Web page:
Fixed-rate mortgages edge higher

Recent housing market and economic improvements have added upward pressure to long-term Treasury bonds yields, pushing fixed mortgage rates higher for the fourth straight week.

Recent housing market and economic improvements have added upward pressure to long-term Treasury bonds yields, pushing fixed mortgage rates higher for the fourth straight week.

The rate for a 30-year FRM averaged 3.66 percent, up from 3.62 percent, during the week ending August 23, according to a report from Freddie Mac. In addition, a 15-year FRM averaged 2.89 percent, which was a slight gain from 2.88 percent the previous week.

"Fixed mortgage rates inched upward this week along with other long-term yields," said Freddie Mac vice president and chief economist Frank Nothaft.

Meanwhile, mortgage records indicate five-year Treasury-indexed hybrid adjustable-rate mortgages increased to an average 2.8 percent, during the same period. In contrast, one-year Treasury-indexed ARMs declined to 2.66 percent, down from 2.69 percent a week earlier.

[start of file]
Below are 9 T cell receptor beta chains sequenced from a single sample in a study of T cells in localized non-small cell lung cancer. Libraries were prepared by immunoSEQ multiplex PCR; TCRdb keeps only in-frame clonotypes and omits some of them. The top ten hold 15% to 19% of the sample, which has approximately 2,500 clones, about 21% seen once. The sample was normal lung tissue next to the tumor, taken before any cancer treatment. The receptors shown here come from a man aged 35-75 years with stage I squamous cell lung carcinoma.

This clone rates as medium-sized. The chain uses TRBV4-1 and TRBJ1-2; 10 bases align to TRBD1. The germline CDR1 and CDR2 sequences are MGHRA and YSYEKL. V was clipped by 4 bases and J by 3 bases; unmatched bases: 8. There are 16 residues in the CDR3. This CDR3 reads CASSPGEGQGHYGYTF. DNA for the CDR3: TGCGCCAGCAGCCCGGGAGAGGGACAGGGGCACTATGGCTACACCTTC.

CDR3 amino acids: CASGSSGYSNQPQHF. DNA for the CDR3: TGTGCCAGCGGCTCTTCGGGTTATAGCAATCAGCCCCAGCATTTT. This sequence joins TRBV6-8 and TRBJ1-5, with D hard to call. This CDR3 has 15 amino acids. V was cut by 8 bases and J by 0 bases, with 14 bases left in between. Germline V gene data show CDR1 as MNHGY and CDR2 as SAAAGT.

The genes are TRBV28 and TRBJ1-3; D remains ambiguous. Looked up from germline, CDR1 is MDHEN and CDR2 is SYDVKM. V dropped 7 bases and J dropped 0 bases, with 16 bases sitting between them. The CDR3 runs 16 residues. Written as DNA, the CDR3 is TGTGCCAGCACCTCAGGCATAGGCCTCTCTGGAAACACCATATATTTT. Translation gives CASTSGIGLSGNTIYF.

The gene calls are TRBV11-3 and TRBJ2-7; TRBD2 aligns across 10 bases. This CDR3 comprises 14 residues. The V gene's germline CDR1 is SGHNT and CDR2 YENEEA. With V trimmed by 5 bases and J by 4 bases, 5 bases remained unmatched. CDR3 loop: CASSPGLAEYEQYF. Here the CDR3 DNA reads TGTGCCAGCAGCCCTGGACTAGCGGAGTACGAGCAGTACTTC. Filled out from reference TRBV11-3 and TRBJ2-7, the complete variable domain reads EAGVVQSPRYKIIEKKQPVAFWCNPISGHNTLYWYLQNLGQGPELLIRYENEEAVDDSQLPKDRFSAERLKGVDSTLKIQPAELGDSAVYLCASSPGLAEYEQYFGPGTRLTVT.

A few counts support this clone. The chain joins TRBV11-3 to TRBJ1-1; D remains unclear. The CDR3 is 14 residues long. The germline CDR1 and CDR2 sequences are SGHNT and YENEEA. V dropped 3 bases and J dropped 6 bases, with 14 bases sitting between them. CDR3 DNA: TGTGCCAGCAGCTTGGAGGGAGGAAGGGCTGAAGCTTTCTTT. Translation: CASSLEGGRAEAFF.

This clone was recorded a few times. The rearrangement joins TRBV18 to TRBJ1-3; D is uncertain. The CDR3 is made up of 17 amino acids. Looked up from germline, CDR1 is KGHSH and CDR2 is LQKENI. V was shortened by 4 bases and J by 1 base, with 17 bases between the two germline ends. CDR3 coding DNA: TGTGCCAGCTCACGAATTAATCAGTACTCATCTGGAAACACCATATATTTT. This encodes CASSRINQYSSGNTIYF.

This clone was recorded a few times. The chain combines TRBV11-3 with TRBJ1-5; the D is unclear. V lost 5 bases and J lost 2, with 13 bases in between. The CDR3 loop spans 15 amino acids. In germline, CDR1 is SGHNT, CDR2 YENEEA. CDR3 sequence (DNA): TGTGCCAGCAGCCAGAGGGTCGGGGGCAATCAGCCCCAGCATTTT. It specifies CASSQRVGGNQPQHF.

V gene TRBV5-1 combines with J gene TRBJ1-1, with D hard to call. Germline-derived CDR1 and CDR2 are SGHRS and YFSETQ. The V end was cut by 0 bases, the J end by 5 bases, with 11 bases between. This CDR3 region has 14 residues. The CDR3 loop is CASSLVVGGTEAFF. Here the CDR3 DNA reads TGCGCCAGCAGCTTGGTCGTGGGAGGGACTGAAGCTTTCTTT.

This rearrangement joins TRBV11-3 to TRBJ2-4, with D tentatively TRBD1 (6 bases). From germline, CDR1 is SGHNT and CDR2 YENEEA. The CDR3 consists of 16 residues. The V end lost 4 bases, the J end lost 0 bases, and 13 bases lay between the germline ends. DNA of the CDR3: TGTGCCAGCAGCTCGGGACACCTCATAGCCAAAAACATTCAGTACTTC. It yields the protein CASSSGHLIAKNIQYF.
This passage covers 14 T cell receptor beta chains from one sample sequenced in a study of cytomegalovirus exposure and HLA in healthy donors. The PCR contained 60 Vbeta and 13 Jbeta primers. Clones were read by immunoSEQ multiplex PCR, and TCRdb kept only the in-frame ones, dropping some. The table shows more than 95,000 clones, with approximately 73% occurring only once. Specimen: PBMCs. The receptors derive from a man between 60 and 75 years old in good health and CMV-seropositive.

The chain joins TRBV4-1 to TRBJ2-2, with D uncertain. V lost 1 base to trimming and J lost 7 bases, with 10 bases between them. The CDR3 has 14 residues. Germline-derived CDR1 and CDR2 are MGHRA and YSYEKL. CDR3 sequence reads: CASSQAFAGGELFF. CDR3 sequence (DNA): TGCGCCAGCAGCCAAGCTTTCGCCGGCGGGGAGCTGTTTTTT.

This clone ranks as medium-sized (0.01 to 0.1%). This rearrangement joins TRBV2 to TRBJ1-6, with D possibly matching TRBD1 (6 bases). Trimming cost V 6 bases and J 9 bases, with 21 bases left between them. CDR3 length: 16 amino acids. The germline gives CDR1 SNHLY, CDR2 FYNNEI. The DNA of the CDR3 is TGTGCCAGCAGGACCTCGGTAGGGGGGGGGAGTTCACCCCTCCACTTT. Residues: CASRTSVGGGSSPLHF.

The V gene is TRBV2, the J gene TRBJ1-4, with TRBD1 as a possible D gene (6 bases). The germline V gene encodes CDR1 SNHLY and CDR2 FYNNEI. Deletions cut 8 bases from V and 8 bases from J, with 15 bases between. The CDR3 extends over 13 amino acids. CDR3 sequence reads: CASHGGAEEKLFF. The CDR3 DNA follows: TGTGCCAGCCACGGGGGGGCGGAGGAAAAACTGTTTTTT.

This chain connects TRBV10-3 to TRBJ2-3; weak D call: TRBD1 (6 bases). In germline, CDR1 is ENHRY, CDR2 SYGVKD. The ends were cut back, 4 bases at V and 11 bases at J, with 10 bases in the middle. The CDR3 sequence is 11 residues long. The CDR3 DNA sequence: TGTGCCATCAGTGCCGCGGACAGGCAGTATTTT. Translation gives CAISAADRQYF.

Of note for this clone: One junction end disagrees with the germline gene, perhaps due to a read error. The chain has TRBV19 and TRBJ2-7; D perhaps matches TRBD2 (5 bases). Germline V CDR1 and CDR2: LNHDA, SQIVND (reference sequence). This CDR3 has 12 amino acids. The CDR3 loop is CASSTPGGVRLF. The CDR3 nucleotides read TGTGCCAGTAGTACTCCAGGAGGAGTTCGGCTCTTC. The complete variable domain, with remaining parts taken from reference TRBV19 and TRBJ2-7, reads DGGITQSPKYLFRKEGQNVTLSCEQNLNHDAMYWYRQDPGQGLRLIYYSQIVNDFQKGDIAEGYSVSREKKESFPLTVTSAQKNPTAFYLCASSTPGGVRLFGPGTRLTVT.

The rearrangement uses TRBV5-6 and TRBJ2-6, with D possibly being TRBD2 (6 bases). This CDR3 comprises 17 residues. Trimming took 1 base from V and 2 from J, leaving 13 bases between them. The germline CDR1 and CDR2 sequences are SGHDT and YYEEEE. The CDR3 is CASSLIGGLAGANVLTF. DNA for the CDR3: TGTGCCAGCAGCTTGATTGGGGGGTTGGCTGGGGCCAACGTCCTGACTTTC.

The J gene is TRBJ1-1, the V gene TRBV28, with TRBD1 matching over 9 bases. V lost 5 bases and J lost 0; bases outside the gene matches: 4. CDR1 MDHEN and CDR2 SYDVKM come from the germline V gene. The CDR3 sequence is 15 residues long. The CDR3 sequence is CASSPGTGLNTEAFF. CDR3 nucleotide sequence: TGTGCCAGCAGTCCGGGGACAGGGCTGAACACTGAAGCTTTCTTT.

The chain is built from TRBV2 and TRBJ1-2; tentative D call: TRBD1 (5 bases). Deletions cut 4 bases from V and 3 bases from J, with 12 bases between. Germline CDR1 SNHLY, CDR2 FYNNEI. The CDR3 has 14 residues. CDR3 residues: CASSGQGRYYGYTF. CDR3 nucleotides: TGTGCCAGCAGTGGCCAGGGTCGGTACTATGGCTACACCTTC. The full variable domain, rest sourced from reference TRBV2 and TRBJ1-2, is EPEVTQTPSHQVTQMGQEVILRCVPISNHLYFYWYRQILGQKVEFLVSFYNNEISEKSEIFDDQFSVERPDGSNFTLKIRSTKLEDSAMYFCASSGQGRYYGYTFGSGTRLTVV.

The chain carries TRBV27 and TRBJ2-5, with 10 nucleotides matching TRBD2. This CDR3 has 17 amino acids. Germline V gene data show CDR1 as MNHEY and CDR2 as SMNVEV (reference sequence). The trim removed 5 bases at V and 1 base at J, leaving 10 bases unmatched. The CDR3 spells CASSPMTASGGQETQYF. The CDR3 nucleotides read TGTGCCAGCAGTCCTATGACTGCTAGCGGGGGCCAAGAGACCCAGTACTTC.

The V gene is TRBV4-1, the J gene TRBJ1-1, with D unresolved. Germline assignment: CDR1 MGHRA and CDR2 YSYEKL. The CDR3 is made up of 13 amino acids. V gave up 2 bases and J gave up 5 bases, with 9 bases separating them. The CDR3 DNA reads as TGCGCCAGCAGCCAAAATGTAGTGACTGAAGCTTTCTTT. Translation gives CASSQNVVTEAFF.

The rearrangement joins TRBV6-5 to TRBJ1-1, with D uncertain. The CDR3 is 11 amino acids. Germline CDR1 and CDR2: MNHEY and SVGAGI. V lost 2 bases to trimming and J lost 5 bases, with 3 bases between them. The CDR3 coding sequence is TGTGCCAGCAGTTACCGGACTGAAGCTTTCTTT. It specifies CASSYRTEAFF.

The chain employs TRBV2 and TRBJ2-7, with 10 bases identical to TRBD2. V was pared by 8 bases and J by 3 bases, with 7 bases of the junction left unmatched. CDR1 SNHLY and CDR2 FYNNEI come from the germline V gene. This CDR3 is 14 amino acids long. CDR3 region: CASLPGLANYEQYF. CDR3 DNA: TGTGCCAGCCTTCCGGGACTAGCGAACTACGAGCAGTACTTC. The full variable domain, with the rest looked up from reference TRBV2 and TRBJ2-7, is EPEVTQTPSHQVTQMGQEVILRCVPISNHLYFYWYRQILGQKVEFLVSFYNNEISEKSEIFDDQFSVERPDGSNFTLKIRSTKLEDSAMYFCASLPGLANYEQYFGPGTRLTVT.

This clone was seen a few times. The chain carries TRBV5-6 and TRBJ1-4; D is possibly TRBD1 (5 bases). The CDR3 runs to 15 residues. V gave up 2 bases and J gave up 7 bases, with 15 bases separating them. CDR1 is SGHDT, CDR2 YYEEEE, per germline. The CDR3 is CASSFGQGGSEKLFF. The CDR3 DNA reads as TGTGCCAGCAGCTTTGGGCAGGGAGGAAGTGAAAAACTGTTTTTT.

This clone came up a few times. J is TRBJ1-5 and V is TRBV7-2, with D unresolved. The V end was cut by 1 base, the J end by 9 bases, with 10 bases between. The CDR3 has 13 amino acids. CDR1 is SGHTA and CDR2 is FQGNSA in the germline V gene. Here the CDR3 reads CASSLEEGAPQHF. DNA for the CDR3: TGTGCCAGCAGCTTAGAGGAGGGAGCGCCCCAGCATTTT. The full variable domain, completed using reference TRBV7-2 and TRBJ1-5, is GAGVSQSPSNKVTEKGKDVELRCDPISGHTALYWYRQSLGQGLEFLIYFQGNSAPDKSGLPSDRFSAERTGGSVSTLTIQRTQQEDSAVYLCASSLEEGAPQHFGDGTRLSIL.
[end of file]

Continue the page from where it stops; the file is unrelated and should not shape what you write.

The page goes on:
Although the majority of rates continue to increase, there have been a number of promising developments throughout the real estate industry. For example, median home sale prices increased 9.4 percent in July on an annual basis. This could make more owners willing to sell their homes, since it could result in more profitable return on their investment.



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